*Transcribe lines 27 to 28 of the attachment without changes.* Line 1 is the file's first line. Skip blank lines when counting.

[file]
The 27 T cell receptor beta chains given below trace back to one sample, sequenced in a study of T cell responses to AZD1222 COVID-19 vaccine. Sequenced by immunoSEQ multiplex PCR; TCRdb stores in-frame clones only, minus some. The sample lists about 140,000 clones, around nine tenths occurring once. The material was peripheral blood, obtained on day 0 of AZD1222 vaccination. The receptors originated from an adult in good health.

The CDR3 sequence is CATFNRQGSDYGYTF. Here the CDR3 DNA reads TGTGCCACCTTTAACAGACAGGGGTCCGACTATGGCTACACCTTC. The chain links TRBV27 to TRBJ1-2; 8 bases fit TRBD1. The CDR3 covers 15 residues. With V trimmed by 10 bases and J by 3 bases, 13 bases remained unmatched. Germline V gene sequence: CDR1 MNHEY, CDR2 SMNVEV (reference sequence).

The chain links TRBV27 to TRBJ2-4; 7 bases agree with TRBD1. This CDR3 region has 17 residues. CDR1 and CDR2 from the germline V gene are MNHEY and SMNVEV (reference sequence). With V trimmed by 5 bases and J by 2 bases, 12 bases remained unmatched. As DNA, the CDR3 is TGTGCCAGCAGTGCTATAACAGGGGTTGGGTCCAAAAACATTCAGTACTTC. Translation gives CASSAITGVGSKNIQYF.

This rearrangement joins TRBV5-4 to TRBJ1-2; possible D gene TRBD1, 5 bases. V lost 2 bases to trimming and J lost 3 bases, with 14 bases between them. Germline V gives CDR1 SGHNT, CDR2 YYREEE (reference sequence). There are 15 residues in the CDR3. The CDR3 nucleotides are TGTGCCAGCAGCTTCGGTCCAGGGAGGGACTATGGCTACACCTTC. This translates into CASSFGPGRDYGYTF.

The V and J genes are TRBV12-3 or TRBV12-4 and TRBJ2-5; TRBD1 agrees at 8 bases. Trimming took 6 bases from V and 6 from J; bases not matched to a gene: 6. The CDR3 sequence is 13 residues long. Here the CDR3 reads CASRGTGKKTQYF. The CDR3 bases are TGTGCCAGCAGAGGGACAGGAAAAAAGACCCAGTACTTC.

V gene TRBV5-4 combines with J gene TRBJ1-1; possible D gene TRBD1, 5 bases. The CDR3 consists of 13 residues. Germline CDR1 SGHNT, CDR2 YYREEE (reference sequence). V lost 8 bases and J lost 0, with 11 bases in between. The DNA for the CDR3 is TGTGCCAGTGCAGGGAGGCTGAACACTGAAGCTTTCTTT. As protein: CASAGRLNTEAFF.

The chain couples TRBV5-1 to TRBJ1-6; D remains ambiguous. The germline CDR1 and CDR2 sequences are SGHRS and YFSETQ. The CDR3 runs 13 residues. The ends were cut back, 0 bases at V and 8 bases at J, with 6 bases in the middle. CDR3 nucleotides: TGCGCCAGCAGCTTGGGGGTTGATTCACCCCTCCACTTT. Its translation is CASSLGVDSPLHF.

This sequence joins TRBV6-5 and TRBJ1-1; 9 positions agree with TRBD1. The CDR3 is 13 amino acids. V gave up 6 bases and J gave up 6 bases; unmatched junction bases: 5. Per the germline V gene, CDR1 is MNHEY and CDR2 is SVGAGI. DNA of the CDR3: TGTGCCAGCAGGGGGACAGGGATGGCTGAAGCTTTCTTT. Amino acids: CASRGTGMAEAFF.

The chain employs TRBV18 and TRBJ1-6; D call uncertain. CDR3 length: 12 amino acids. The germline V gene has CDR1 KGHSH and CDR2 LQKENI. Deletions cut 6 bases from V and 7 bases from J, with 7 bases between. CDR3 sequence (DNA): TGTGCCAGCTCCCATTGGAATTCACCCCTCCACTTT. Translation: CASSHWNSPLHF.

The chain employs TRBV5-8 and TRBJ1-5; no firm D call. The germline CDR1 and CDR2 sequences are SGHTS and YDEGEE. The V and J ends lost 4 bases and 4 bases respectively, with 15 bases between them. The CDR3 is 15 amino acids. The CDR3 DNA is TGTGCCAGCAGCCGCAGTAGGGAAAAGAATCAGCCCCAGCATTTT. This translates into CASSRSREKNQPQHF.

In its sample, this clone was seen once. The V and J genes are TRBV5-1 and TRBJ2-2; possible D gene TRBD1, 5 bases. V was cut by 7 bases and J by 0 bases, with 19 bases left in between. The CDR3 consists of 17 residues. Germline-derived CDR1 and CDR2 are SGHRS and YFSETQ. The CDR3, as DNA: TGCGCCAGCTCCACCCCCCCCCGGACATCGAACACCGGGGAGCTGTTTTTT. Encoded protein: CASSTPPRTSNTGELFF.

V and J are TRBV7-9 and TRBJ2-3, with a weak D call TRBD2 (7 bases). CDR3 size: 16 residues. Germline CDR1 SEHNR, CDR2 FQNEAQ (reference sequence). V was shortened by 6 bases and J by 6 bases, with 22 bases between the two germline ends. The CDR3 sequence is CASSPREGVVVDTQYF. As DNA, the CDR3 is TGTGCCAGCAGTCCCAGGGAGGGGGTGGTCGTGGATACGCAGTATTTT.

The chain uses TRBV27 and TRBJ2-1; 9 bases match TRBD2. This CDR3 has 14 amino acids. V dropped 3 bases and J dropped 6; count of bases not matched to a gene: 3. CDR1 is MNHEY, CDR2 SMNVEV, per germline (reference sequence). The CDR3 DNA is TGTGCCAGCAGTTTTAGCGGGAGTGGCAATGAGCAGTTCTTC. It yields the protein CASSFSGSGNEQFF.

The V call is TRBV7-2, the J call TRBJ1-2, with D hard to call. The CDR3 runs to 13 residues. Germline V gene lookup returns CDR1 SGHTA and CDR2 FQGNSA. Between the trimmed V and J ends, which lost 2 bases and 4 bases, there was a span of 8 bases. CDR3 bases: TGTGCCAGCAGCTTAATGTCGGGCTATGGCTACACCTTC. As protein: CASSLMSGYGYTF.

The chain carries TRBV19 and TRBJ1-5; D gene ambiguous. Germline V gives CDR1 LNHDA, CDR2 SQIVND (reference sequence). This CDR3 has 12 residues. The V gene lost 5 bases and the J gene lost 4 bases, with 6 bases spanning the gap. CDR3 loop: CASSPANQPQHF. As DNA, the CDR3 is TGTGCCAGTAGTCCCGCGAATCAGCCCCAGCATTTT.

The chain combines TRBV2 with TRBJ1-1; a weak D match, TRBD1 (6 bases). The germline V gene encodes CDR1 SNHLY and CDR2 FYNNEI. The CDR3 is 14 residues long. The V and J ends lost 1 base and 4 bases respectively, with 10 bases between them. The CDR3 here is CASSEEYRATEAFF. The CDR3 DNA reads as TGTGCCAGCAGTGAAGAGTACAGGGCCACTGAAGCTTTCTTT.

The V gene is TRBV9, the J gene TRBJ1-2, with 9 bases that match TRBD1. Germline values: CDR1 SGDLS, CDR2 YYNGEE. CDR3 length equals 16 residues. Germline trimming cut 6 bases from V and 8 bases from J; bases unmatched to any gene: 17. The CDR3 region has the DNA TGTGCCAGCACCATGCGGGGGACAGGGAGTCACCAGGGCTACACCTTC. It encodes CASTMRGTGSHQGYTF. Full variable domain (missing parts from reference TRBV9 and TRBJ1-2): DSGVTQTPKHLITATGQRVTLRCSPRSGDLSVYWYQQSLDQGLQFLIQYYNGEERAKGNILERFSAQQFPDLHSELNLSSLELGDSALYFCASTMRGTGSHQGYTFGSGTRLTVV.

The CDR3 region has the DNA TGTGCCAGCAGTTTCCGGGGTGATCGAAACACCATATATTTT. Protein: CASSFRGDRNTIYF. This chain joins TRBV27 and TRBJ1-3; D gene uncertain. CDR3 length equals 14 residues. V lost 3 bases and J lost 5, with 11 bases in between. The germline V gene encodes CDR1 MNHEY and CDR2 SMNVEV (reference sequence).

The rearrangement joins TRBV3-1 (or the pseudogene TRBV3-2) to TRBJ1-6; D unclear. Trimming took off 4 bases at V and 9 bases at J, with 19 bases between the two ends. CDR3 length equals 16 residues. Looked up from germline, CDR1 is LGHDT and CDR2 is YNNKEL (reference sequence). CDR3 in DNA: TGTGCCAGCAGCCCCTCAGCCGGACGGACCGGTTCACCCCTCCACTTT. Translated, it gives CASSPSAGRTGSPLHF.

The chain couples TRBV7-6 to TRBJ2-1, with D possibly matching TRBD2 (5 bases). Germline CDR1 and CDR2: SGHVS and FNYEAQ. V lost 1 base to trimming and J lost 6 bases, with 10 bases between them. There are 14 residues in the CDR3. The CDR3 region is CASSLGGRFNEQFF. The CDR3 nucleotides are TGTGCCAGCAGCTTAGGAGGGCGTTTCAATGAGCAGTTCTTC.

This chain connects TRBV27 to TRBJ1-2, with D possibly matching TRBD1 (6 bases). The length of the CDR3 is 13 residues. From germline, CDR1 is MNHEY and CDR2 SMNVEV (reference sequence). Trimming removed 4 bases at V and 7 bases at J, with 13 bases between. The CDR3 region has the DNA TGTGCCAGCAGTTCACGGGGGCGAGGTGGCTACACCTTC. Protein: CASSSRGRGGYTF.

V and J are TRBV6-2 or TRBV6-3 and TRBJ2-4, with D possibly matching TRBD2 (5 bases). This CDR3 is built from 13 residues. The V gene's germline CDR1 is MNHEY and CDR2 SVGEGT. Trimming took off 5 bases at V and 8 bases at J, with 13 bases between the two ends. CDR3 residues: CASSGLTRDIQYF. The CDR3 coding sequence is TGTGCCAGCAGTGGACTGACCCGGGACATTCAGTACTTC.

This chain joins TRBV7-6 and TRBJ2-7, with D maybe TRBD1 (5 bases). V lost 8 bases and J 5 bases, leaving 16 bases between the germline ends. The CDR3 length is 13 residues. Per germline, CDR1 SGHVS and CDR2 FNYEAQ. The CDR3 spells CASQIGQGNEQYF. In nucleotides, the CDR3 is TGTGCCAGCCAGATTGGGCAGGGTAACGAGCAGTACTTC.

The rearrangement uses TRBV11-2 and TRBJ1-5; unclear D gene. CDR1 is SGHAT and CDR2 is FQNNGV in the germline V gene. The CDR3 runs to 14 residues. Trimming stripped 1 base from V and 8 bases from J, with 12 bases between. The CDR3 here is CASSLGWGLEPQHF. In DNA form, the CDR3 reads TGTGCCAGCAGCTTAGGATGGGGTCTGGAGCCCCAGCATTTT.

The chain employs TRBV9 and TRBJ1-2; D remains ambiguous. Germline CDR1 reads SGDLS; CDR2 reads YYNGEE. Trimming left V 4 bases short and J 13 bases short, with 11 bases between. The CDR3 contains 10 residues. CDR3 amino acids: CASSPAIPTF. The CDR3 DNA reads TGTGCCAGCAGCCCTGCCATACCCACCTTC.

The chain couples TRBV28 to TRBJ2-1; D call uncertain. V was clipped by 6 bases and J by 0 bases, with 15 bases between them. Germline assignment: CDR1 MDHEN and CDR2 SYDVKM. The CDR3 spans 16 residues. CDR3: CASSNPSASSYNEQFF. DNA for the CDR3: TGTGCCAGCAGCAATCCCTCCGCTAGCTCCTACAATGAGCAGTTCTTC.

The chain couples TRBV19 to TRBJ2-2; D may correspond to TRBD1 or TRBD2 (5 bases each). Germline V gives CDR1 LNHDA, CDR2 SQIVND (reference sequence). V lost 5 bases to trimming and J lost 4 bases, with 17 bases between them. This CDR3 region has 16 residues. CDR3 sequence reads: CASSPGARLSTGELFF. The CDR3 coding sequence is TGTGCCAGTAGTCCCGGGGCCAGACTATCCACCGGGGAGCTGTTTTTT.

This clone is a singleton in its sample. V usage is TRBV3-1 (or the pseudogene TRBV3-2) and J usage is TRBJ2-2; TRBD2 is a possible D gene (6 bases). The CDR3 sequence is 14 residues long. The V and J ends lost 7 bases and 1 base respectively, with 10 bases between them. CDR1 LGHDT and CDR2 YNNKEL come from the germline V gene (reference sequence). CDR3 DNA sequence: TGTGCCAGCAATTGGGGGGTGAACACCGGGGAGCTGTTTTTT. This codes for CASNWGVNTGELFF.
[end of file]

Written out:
The chain couples TRBV19 to TRBJ2-2; D may correspond to TRBD1 or TRBD2 (5 bases each). Germline V gives CDR1 LNHDA, CDR2 SQIVND (reference sequence). V lost 5 bases to trimming and J lost 4 bases, with 17 bases between them. This CDR3 region has 16 residues. CDR3 sequence reads: CASSPGARLSTGELFF. The CDR3 coding sequence is TGTGCCAGTAGTCCCGGGGCCAGACTATCCACCGGGGAGCTGTTTTTT.

This clone is a singleton in its sample. V usage is TRBV3-1 (or the pseudogene TRBV3-2) and J usage is TRBJ2-2; TRBD2 is a possible D gene (6 bases). The CDR3 sequence is 14 residues long. The V and J ends lost 7 bases and 1 base respectively, with 10 bases between them. CDR1 LGHDT and CDR2 YNNKEL come from the germline V gene (reference sequence). CDR3 DNA sequence: TGTGCCAGCAATTGGGGGGTGAACACCGGGGAGCTGTTTTTT. This codes for CASNWGVNTGELFF.